Tuesday, October 4, 2011

Southwest Ireland

Southwest Ireland includes Counties Cork, Kerry and Limerick. This is a spectacularly scenic region of the country and we made a point to visit as much of it as possible. We managed to cram a lot of sightseeing (and driving) into only four days & nights!

On our way from Cashel to Kinsale, we stopped in the city of Cork for a few hours. As I was generally trying to avoid large cities on our tour of Ireland, we only wanted to have a good walk around to get a feel for the place. We accomplished that, including a visit to the English Market, St Fin Barre's Cathedral, the Huguenot quarter, etc. I had read about a few local brewpubs that I wanted to try but most were still closed when we passed through the city around mid-day. So we settled for the tiny Hi-B bar where we had a nice chat with the bartender and eventually were joined by the locals (all 70+ year-old men). We even met the owner's wife who stopped in to settle up some paperwork.
a pint of Murphy's Irish Stout at Hi-B bar in Cork
From Cork, we drove to Cobh as it was mentioned as worth a stop in our Rick Steves guidebook. However the weather had taken a turn for the worse at this point in the afternoon and was quite foggy & rainy, so we spent less than an hour exploring the tiny coastal town, notable as a major departure point for emigrants to the U.S., the final port of call for the ill-fated Titanic, and the place where both survivors & victims of the Lusitania sinking were brought.
We only spent one night in quaint Kinsale. Despite the pouring rain the evening we arrived, we donned our Goretex and walked into town from our B&B, where we had fish & chips at a local pub. The following day brought clearer skies and we used our Heritage Pass to visit the ruins of 15th century Desmond Castle and the late 17th century Charles Fort before continuing on the N71 coastal route to Kenmare.
Charles Fort
Kenmare is a great place to regroup before or after you drive the Ring of Kerry. Since we were making our way north, we spent one night there before driving the Ring. As it was the weekend, we were able to park anywhere in town for free, plus we took the opportunity to wash all of our dirty clothes at a self-service launderette. The heart of Kenmare consists of two parallel roads, each one way in opposite directions. It is totally walkable, with numerous restaurants and shops to keep you occupied for a few hours as well as plenty of lodging options. Mindful of our budget, we shared a nice seafood stew and listened to some live traditional music before returning to our B&B for the night.
Greg sorting laundry in our trunk in downtown Kenmare
Knowing we had a long day of driving ahead of us, we filled up on salmon & scrambled eggs for breakfast then hit the road. We had already decided not to backtrack towards Killarney (meaning we would not get to see the popular Muckross House) as it would add another two hours of driving to our journey. Our first stop was Staigue Fort, accessible by a one lane gravel/dirt road which was quite interesting to negotiate when you encountered someone coming the opposite direction. To make matters worse, it started pouring rain, reducing visibility to a minimum. In spite of the weather, we still got out of the car to have a quick look around the 1600-year-old circular stone fort.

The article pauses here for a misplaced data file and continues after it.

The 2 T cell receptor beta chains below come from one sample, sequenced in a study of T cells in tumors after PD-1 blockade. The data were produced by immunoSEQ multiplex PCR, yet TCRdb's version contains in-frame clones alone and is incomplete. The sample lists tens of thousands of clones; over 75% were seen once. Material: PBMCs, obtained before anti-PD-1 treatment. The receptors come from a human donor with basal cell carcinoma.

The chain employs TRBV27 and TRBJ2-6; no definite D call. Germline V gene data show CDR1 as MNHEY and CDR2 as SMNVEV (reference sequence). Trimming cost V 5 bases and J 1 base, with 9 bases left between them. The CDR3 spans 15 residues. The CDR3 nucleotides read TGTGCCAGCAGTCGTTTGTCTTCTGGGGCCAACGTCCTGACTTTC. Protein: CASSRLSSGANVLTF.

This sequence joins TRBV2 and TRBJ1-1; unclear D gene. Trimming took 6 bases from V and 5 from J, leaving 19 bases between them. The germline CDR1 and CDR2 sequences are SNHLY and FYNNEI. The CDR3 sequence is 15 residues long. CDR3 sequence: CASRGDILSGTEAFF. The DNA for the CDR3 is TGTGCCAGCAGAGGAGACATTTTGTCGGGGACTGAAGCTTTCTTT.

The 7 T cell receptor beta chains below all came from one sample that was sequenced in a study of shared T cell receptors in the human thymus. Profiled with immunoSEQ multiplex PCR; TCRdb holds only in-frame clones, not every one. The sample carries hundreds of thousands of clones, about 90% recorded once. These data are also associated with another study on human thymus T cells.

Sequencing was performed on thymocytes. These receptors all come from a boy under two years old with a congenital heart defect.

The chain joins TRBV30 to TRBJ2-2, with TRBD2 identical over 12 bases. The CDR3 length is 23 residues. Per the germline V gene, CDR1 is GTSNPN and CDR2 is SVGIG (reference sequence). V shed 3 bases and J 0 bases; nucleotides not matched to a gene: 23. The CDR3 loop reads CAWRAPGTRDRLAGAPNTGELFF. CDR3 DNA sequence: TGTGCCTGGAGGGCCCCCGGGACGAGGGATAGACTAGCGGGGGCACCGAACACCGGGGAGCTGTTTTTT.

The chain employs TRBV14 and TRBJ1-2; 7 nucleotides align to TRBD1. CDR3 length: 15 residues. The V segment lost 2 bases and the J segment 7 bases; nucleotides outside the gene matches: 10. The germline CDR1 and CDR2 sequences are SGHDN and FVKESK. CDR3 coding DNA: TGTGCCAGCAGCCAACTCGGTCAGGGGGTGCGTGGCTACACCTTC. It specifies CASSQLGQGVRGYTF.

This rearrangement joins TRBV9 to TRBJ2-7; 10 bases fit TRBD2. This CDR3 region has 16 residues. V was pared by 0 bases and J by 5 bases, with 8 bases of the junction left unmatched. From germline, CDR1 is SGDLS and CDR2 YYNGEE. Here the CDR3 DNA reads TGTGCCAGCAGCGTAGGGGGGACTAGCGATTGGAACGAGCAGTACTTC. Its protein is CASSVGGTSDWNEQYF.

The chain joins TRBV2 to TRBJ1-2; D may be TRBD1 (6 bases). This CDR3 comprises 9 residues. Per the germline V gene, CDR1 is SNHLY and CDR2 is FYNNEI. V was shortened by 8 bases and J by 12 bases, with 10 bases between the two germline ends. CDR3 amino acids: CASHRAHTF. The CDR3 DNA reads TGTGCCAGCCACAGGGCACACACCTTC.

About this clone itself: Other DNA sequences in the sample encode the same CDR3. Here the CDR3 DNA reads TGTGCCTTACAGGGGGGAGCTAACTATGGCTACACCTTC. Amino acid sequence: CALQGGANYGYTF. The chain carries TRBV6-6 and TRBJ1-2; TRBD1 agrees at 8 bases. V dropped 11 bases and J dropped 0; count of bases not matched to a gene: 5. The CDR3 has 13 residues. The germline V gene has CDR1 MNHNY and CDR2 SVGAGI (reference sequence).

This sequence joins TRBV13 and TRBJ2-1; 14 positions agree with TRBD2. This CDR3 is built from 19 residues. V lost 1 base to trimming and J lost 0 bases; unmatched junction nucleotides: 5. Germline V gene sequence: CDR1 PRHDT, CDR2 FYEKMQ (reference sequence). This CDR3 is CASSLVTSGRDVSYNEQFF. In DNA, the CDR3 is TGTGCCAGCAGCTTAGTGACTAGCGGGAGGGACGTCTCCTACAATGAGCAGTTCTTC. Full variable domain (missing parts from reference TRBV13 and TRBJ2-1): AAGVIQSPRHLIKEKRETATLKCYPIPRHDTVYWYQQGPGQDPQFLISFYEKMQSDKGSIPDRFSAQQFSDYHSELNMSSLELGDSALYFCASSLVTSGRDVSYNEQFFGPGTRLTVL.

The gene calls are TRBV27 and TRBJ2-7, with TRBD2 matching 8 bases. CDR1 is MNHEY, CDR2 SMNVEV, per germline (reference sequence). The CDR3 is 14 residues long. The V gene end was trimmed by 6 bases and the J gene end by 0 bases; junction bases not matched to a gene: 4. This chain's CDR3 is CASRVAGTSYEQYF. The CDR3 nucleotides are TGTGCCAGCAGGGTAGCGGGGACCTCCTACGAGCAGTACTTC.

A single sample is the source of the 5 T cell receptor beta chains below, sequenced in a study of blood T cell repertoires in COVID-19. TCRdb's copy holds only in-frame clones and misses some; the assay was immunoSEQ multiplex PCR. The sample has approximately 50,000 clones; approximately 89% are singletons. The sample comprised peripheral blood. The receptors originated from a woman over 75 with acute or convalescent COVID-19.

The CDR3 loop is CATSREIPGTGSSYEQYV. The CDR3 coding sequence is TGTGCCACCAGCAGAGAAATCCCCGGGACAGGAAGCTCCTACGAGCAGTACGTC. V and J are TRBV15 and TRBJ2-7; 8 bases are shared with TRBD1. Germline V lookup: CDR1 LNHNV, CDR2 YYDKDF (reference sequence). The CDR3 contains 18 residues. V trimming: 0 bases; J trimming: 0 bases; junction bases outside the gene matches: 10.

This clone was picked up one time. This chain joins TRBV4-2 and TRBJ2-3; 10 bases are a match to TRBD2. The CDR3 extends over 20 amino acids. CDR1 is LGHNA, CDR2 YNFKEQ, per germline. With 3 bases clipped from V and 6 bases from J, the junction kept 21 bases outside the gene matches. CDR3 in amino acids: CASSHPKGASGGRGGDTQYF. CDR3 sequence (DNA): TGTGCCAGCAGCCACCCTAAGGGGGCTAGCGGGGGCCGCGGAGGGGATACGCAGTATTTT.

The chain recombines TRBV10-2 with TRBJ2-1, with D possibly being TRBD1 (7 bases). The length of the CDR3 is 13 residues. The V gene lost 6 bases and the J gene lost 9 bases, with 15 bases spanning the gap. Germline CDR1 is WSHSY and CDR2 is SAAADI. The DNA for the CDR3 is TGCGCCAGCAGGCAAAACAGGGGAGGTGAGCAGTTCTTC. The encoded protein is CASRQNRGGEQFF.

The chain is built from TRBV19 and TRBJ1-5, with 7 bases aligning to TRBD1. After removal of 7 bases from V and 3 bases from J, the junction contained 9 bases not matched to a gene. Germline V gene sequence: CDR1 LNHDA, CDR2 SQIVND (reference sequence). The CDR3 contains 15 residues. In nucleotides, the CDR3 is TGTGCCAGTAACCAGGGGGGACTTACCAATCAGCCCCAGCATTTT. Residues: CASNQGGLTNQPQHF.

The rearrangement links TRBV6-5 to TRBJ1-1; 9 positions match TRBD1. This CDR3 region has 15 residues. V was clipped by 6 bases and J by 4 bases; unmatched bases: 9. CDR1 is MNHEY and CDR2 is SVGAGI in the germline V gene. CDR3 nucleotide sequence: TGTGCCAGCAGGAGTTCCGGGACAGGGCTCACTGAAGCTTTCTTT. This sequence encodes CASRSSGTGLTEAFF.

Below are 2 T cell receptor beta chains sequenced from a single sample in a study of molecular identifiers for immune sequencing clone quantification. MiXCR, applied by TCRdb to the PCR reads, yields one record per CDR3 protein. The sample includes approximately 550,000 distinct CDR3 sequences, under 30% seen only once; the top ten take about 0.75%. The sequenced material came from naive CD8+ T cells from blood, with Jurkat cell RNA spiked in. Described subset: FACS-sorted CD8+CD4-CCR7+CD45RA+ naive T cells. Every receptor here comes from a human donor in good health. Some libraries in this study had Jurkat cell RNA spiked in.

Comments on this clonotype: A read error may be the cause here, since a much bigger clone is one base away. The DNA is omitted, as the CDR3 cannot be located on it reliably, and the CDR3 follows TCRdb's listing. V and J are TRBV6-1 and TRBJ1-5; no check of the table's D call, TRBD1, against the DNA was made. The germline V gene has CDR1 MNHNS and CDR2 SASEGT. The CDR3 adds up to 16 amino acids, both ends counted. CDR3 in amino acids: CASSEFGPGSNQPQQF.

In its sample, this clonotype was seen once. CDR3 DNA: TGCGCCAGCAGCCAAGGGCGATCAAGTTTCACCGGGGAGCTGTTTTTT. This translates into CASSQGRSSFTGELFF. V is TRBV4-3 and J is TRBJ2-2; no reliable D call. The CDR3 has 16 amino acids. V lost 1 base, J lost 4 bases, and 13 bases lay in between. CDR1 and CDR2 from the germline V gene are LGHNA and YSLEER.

Staigue Fort in the pouring rain
Continuing along the N70, the weather cleared as we reached Derrynane House, home of "The Liberator" Daniel O'Connell, an Irish politician who campaigned for Catholic emancipation in the first half of the 19th century. From there we drove the R567, a very narrow, windy road with spectacular views over Ballinskelligs Bay and St. Finan's Bay. Luckily I only had to "squeeze" past a couple of large tour buses, a heart-stopping experience. We finally arrived in Dingle in the early evening, where we welcomed our hearty dinners and pints of beer at John Benny's Pub. Afterward, we drank hot tea mixed with a bit of Jameson whiskey while sitting in our B&B's atrium listening to the howling winds of Hurricane Katia.
driving the Ring of Kerry
The following morning we were treated to more hurricane-strength winds mixed with intermittent sun & rain. Despite the weather, a neighboring farmer decided to move his sheep from one grazing area to another, and we were entertained by his working dog's expert ability to respond to calls and gather the herd. I shot a couple of videos of the process, which ended with all of the sheep being piled into a small trailer to be driven to the other site.

Later that afternoon we spent a few hours navigating Slea Head Drive, a 47km circular route that begins & ends in Dingle. We used our Rick Steves guidebook to help understand the points of interest. We included a stop at the Blasket Center to learn more about the now-abandoned island then had a beer at what is probably one of the most remote microbreweries in the country, Tig Bhric. After returning to town, we took a short, self-guided walking tour followed by a beautiful sunset on the harbor. We ate dinner at Marina Inn and actually stayed up late to listen to some traditional music.
sunset in Dingle harbor

What a wonderful way to mark the end of our first full week in Ireland!

Links to all of my photos from this region:
Cork & Cobh
Kenmare and the Ring of Kerry
Dingle Peninsula

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